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    2. I had to look up Belgian block, because I've never heard that term before. Around here those are just called paving stones, and while granite is certainly heavy and hard, it's also more expensive than a great many other choices. Common gravel in spare buckets would work about as well, and if one is pouring concrete anyway, there is often extra concrete in the trucks that has to be disposed of. So small forms for odd things are common enough. I've seen the extra concrete poured into a 5 gallon bucket with a three foot long piece of 1" rope (knotted on each end) shoved down into the concrete with the middle sticking out above the concrete to form a lifting loop. It wasn't intended as movable ballast for a ship, but it could work. I don't know how much it weighted though.

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  3. Soapstone would have better heat sink characteristics, and if you don't care how it looks, broken pieces from manufacturing are relatively cheap. I keep about 15 pounds of broken soapstone on the top of my woodstove, and if I need to warm up a pocket or a cold bed; I just take an old wool sock, stick my hand in it, grab a small piece of soapstone with the socked hand, pull the wool sock over the stone, twist once, then back over the stone. I end up with a "happy rock", it's about 300 degrees but it doesn't give that heat up very fast (I can grab the soapstone barehanded if I don't have ahold of it for more than a second, which I can't do with anything else without getting burned) and the two layers of wool sock slow that heat transfer even more. I've found that it takes more than an hour for the happy rock to lose enough of it's heat to no longer be worth keeping in the pocket/bed. I've considered modifying one of my youngest daughter's stuffed animals so that I can shove one of the happy rocks into it and put it into her crib (she's two) but I haven't bothered because she seems to prefer to sleep chilled. She will kick the regular blankets off of her even when her room drops to 65 F, and her skin will still be warm to the touch. A hot blooded child, that one.

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    1. Soapstone has similar density to concrete (140 lbs/cu.ft.) so it makes fine ballast. I'll need to look up its thermal characteristics. But I doubt that it's cheaper than concrete, and better is always the enemy of good enough.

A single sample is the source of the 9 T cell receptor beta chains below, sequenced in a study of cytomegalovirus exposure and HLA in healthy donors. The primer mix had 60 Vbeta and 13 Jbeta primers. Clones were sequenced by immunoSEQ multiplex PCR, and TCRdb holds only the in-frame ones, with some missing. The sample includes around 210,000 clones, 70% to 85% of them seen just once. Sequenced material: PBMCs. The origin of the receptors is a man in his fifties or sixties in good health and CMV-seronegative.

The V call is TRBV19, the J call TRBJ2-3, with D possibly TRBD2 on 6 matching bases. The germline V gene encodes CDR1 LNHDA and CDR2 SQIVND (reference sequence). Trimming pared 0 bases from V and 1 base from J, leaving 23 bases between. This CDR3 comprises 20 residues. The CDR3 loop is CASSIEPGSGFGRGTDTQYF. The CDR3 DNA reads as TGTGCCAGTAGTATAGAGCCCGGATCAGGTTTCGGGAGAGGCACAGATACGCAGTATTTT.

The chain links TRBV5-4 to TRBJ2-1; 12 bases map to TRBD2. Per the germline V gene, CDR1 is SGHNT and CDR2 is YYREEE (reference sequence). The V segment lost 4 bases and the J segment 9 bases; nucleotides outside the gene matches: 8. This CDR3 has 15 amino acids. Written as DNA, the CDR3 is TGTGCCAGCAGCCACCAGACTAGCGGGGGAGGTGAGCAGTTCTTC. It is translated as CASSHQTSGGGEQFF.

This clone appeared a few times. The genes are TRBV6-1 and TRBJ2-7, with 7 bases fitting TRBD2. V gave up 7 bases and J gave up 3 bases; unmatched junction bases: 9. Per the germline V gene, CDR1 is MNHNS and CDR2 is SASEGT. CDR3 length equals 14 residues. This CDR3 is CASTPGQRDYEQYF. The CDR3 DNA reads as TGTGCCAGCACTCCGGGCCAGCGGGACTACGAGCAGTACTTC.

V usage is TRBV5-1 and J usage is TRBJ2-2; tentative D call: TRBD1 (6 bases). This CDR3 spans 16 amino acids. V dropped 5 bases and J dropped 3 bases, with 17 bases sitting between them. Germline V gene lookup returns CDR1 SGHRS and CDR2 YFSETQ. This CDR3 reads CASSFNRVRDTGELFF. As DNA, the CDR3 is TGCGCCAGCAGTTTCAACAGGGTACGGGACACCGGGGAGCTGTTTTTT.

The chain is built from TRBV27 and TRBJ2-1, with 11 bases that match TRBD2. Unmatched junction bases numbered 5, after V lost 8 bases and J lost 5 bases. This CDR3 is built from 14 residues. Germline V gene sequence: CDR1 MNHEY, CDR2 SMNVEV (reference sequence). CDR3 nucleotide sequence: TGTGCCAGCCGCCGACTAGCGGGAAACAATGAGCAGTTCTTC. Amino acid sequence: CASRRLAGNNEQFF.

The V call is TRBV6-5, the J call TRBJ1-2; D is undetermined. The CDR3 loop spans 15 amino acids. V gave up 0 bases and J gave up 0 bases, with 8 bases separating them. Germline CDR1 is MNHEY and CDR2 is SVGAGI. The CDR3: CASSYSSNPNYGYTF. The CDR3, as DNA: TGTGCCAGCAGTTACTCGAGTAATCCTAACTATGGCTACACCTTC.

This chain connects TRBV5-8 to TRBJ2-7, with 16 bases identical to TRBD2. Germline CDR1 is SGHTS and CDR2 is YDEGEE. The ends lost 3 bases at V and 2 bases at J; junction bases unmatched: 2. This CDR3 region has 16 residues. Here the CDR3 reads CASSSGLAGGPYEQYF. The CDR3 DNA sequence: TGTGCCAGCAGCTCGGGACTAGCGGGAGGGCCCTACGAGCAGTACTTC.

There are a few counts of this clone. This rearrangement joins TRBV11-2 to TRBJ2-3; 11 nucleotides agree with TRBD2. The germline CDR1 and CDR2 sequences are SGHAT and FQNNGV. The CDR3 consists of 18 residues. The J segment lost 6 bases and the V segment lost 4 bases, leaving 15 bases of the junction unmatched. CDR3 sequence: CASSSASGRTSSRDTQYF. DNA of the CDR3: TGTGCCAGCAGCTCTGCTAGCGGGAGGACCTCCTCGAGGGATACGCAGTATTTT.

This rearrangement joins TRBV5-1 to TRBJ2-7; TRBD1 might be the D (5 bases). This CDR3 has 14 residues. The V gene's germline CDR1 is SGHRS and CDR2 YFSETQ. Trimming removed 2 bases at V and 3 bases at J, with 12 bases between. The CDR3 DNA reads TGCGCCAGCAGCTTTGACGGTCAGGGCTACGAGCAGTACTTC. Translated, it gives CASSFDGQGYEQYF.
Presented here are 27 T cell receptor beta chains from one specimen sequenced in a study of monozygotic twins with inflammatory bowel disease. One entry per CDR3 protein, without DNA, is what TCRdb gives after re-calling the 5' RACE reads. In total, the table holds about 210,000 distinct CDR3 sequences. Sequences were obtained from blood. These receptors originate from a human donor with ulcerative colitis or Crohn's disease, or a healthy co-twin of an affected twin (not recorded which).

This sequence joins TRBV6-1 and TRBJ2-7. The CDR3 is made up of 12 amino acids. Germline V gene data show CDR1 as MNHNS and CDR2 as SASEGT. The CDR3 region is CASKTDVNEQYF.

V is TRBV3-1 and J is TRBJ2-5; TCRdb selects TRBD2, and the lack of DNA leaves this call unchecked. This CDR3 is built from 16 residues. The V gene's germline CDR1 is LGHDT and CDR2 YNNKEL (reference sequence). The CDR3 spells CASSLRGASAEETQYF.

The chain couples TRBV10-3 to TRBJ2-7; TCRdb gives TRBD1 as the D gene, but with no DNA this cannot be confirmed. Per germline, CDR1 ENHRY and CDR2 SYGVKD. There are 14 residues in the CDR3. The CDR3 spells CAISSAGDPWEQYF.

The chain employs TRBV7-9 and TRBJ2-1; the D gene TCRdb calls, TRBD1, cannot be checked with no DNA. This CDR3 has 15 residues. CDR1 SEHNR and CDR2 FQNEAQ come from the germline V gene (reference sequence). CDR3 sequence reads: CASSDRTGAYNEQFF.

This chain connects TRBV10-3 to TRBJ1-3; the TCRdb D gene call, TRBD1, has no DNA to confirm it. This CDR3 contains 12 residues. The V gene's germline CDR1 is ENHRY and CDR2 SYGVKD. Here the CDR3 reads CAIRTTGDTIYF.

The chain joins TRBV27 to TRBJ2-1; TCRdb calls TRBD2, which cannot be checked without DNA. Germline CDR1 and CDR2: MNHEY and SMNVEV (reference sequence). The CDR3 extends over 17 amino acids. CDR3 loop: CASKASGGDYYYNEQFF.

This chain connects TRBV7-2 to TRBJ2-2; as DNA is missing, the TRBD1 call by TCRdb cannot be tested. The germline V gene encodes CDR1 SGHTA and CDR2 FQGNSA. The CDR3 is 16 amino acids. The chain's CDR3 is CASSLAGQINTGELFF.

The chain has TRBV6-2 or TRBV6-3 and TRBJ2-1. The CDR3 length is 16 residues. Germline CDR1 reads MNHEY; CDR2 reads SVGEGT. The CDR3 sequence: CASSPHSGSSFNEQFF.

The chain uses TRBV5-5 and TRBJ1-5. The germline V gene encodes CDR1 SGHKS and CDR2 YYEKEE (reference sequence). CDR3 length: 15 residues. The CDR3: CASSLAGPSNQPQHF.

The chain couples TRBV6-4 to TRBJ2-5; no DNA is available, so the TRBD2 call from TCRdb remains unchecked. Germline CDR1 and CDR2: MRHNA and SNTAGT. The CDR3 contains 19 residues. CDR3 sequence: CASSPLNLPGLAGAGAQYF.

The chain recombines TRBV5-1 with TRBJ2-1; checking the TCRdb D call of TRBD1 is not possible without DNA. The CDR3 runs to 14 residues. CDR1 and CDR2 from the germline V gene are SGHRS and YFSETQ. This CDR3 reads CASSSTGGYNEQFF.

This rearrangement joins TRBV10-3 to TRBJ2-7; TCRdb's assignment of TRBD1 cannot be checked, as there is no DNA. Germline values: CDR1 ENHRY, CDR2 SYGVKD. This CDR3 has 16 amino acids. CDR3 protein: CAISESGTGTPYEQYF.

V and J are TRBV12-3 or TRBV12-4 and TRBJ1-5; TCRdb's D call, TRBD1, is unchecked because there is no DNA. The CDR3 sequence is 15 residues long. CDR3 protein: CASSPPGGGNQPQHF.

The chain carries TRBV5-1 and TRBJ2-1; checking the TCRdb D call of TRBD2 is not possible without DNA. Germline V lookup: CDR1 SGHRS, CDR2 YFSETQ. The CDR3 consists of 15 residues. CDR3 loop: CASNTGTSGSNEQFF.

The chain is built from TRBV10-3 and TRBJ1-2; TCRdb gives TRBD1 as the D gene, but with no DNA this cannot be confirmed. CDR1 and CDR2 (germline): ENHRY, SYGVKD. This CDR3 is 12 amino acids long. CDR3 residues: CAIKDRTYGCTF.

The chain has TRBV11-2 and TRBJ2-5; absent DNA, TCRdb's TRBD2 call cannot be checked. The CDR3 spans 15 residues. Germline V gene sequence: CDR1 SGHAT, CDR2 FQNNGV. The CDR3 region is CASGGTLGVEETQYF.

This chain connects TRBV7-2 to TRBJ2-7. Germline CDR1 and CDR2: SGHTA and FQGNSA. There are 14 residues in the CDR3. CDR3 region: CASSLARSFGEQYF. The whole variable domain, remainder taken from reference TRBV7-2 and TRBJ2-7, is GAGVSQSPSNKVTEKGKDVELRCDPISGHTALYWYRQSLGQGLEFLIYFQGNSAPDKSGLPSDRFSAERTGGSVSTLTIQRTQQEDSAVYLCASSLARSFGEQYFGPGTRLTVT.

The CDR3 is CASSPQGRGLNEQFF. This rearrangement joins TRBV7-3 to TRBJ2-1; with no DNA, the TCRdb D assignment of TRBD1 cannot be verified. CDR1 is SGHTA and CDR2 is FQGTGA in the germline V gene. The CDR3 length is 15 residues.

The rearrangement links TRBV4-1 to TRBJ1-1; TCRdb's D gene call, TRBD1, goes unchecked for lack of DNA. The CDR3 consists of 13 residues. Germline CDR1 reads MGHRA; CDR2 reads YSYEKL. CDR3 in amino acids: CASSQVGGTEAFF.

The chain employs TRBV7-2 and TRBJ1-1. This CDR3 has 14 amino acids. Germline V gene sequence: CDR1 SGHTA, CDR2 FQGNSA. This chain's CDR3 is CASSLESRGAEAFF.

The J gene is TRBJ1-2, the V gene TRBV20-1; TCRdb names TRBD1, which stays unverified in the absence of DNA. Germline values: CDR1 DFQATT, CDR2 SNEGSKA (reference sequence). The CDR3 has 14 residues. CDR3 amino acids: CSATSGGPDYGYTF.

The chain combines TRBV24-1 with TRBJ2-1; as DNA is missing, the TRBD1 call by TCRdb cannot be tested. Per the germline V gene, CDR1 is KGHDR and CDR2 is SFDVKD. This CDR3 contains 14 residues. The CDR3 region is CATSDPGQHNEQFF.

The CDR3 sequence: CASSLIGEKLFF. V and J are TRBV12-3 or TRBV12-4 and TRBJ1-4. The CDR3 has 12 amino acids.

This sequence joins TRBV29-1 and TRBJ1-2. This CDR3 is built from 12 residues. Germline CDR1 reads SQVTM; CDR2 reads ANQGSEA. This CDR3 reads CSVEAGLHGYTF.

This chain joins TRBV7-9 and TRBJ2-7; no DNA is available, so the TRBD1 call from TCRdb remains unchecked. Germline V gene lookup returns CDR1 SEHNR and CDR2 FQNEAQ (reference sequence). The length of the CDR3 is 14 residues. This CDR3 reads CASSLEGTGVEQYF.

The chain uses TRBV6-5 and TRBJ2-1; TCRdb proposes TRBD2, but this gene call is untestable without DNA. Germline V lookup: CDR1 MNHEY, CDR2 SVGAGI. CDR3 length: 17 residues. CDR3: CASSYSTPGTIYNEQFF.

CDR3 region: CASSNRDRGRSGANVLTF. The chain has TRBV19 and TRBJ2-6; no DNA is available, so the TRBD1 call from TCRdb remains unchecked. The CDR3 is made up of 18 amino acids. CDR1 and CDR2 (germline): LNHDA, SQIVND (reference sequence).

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    2. Soapstone's thermal characteristics are outstanding for a solid (water is better, but water is better at everything, and can't go over 212 in a container without a boom and a squish. I try to avoid boom & squish). I can't say that discarded soapstone pieces could be cheaper than concrete by weight. Probably not, actually. But if a thermal store is what you want out of your ballast, soapstone will perform far better than concrete.

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    3. A quick search tells me that the going price for "remnant" pieces of soapstone hovers around $1 per pound for small quantities, perhaps less for large quantities at the stonecutters' place of business. Definately cheaper than lead, not cheaper than concrete.

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    4. If you use soapstone remants and then pour in concrete to fill it up, would the temperature changes destroy it?

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    5. Since the concrete slab is both ballast and structural (mast step) and I am thinking of using it as thermal mass, that's enough variables to play with. So, it will be concrete with rebar, nothing else.

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  4. Have you considered part of your ballast mounted on a track, so that it can be easily moved from port to starboard and back when you tack? I'm thinking along the lines of one of those trolleys with the roller skates that can be mounted to a steel I-beam. In this way, if you plan on a reach for many hours at a time, you can shove the ballast to the windward side and lock it there, or shove it to the middle and lock it there. In this way, you could still run light without too much heel, and still have the option of loading it down with heavy trade freight.